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Barrientos announces departure from Senate

Thursday, September 8, 2005 by

Watson to announce for Senate seat

Sen. Gonzalo Barrientos (D-Austin), the dean of the Travis County delegation for almost two decades, announced his retirement from the Texas Legislature on Wednesday. Former Austin Mayor Kirk Watson, rumored for months to be interested in the job, immediately indicated that he would be a candidate for the District 14 seat.

Barrientos spent 10 years in the House and almost 21 years in the Senate. On Wednesday morning — surrounded by his family, colleagues, staff and various supporters — Barrientos announced it was time to pursue his goals of championing the oppressed through other means, possibly with a career in lobbying or non-profit work.

“From a big-picture perspective, looking back, I would say that through many years in office, what I did more than anything else was follow my heart,” Barrientos said. “And now after 30 years pursuing a high calling, my heart is telling me to continue fighting for the things I believe in, but to find another way to wage that fight. I will serve out my current term, but I shall not seek another.”

During his prepared remarks, Barrientos spoke of his early years as a VISTA volunteer and opponent of the Vietnam War. During his career, Barrientos either sponsored or co-sponsored 548 pieces of legislation. He championed bills on indigent health care and dropout prevention and filibustered to prevent encroachment on the Save Our Springs Ordinance. He fought off challenges to Austin’s annexation abilities and reconstituted the Capital Metro board of directors after reports of financial irregularities.

Brad Rockwell, deputy director of the Save Our Springs Alliance, called Barrientos’ record on environmental issues mixed. While Rockwell acknowledged Barrientos’ work to protect the SOS Ordinance in the most recent session, he also questioned Barrientos’ record as the chair of the Capital Area Metropolitan Planning Organization’s Transportation Policy Committee.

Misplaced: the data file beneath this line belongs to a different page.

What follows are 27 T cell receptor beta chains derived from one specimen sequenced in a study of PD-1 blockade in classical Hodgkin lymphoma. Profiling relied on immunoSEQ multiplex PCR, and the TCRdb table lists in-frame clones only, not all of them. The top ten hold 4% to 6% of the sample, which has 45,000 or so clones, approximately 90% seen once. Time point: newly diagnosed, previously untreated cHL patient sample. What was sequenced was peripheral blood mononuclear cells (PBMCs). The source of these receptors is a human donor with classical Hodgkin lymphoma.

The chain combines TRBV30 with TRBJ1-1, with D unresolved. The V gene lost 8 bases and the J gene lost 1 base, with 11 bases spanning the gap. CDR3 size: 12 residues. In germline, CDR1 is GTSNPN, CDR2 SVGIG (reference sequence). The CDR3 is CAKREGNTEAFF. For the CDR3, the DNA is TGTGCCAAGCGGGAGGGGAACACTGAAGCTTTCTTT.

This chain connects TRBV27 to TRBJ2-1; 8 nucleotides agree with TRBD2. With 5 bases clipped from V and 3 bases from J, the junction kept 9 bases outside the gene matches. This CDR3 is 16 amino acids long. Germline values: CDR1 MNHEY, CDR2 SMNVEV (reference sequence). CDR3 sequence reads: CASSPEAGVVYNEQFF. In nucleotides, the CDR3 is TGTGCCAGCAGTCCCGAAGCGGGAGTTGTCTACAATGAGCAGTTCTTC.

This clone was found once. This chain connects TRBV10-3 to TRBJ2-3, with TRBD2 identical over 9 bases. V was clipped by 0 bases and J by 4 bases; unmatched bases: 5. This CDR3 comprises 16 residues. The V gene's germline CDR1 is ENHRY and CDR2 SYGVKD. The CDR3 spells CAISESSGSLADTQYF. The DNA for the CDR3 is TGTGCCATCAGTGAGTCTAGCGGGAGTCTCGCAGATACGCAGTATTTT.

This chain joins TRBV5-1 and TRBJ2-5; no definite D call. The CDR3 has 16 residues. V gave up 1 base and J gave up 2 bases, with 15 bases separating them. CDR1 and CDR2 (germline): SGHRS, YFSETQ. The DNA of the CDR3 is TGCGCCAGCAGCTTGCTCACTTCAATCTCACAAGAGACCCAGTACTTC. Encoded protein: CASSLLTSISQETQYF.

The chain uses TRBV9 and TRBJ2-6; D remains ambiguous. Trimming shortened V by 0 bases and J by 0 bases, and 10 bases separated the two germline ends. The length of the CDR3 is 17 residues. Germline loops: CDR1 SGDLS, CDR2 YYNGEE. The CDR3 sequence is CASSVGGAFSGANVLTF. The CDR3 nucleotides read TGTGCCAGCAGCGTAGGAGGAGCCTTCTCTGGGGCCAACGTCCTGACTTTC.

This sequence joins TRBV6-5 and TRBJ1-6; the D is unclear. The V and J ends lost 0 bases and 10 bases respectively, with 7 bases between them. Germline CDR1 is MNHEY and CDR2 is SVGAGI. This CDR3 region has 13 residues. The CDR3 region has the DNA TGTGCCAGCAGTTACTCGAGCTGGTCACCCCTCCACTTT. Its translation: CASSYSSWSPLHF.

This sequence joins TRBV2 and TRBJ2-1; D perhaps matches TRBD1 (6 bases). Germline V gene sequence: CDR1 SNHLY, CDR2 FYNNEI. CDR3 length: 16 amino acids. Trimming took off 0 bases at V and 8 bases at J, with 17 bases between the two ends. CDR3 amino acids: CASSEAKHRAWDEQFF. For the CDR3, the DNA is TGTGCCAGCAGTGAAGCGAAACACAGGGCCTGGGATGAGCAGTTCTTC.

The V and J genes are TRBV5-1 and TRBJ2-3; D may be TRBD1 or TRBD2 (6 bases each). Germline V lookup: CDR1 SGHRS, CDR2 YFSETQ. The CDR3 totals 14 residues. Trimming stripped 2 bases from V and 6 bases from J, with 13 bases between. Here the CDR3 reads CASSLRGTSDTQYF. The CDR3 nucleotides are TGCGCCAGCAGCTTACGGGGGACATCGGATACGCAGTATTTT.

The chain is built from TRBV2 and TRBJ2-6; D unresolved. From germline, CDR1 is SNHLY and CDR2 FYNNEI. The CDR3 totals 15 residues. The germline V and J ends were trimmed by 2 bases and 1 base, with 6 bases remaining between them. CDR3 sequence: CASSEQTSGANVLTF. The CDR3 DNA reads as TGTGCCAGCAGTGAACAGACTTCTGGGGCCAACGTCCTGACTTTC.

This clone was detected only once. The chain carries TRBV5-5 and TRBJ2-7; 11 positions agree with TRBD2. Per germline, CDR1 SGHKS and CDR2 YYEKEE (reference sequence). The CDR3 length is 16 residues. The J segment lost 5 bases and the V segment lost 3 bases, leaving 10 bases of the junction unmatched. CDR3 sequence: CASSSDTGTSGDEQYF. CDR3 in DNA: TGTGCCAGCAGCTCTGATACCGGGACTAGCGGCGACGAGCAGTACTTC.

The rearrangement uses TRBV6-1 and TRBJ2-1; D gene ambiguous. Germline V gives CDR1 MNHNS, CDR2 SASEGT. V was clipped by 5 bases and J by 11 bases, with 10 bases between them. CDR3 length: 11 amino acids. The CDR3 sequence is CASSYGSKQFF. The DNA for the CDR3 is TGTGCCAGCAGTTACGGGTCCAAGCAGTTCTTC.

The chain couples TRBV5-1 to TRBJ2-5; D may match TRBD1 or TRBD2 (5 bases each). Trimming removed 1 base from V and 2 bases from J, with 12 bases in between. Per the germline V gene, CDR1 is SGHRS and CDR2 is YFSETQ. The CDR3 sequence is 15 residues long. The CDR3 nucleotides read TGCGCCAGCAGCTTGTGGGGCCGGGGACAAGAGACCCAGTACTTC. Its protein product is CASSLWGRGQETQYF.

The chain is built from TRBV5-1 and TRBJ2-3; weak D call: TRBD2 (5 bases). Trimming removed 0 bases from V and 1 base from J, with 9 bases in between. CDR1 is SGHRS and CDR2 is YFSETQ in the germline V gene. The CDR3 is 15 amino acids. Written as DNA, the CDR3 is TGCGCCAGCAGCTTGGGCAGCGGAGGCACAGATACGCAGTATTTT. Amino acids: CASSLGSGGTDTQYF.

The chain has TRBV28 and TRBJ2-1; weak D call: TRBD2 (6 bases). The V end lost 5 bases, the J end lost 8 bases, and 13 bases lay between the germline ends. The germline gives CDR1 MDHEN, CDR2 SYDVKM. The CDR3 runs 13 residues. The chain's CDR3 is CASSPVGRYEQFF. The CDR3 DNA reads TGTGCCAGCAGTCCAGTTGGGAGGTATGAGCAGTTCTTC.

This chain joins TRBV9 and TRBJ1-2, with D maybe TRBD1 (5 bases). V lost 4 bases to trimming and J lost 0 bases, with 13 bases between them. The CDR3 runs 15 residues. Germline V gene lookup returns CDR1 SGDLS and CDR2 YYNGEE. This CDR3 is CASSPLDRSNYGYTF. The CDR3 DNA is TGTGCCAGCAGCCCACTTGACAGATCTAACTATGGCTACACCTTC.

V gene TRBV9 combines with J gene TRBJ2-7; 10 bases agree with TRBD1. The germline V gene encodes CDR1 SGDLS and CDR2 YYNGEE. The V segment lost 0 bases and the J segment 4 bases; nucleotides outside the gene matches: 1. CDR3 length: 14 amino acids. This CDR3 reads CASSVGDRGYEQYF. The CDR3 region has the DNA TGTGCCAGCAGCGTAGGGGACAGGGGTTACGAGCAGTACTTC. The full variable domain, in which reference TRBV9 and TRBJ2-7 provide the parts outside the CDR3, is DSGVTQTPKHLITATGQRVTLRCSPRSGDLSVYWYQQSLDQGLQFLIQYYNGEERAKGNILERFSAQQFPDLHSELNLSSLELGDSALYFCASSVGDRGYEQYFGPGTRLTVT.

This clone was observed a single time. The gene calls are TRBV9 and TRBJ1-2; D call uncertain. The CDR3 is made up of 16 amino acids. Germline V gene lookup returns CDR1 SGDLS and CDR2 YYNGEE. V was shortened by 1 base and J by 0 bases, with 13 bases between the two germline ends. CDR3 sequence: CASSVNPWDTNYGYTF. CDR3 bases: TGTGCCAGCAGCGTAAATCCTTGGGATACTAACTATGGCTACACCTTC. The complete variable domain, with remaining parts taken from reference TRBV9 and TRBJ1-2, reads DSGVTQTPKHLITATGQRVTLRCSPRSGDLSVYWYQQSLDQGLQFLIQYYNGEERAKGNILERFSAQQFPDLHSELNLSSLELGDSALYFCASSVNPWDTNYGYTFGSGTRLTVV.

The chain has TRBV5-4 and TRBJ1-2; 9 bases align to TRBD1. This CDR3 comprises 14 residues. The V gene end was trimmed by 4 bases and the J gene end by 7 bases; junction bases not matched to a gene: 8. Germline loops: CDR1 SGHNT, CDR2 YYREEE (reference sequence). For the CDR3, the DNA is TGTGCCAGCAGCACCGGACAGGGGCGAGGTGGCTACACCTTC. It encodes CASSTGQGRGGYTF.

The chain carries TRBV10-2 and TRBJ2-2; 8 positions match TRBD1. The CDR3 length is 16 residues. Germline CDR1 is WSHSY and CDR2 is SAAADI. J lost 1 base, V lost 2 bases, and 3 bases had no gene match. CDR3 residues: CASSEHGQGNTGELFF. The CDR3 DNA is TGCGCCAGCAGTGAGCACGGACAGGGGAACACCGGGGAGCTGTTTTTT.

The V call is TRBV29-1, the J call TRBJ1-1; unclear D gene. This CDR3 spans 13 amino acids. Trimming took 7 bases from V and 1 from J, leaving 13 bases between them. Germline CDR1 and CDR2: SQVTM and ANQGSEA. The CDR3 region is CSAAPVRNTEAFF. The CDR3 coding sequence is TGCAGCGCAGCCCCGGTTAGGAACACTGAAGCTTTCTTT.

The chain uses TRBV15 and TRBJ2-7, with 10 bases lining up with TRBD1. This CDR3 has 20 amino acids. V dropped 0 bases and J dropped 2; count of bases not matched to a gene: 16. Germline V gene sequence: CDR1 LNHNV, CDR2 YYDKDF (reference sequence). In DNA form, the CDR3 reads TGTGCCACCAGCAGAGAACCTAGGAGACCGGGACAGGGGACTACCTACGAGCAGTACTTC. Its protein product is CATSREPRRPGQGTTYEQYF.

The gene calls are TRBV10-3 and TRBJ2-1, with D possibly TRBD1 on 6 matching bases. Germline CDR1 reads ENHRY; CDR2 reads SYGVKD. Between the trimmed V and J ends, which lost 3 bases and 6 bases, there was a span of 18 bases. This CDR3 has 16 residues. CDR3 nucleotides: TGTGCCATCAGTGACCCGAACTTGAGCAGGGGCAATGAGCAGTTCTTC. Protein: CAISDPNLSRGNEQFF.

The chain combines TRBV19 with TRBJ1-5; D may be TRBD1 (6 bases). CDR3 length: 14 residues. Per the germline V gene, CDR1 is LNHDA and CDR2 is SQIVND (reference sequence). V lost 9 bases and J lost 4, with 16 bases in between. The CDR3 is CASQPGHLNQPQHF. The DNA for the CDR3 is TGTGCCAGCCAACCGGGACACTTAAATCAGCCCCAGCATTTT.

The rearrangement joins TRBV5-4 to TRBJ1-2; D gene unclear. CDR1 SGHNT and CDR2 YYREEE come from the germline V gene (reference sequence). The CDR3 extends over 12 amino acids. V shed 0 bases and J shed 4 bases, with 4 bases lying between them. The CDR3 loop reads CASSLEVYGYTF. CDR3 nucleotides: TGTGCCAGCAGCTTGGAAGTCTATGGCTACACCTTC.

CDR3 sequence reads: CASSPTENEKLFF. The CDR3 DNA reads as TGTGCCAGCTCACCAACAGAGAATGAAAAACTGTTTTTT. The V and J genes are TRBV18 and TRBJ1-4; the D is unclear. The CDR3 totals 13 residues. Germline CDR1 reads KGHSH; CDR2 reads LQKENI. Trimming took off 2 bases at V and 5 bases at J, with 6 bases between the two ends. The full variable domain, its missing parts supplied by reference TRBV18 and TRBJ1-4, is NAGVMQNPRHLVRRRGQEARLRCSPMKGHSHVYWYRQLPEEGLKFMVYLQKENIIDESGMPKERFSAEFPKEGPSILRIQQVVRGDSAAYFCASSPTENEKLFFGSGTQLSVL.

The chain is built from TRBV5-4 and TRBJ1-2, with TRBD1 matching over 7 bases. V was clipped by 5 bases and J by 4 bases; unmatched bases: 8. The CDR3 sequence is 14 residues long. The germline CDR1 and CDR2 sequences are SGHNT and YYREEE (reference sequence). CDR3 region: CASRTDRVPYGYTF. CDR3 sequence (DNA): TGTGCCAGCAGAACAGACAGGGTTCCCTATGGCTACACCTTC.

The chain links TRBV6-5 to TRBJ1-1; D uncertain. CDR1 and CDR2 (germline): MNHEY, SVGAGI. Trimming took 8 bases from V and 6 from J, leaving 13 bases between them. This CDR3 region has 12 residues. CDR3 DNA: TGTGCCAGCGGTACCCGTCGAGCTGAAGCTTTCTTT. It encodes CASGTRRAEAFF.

“As chair of CAMPO, Senator Barrientos consistently did the bidding of big developers by supporting billions of taxpayer dollars to pay for highways in the sensitive Barton Springs watershed,” Rockwell said. “He also carried bills to give special rights and subsidies to developers for particular projects, such as the Hill Country Galleria in Bee Cave, the Lazy 9 MUD in Western Travis County and the massive PGA project in the recharge zone in San Antonio.”

The Texas Federation of Teachers was far more charitable, saying that Barrientos was an indispensable champion of school employees.

“In our analysis spanning the three decades that Senator Barrientos has served in the Texas Legislature, we cannot find a single case in which he voted against the interests of schoolchildren and classroom teachers,” said TFT President Linda Bridges. “Time after time, he also took the lead in blocking bad legislation such as the dilution of the small class-size ratio and attacks on teacher retirement benefits and contract rights.”

Barrientos will not leave office with a large campaign finance war chest. Instead, he has devoted much of his fund-raising in the last decade – about $350,000 – to scholarships for high school students. He is beholden to few, if any, in the business lobby and he and his staff rarely accepted invitations to wine and dine with lobbyists.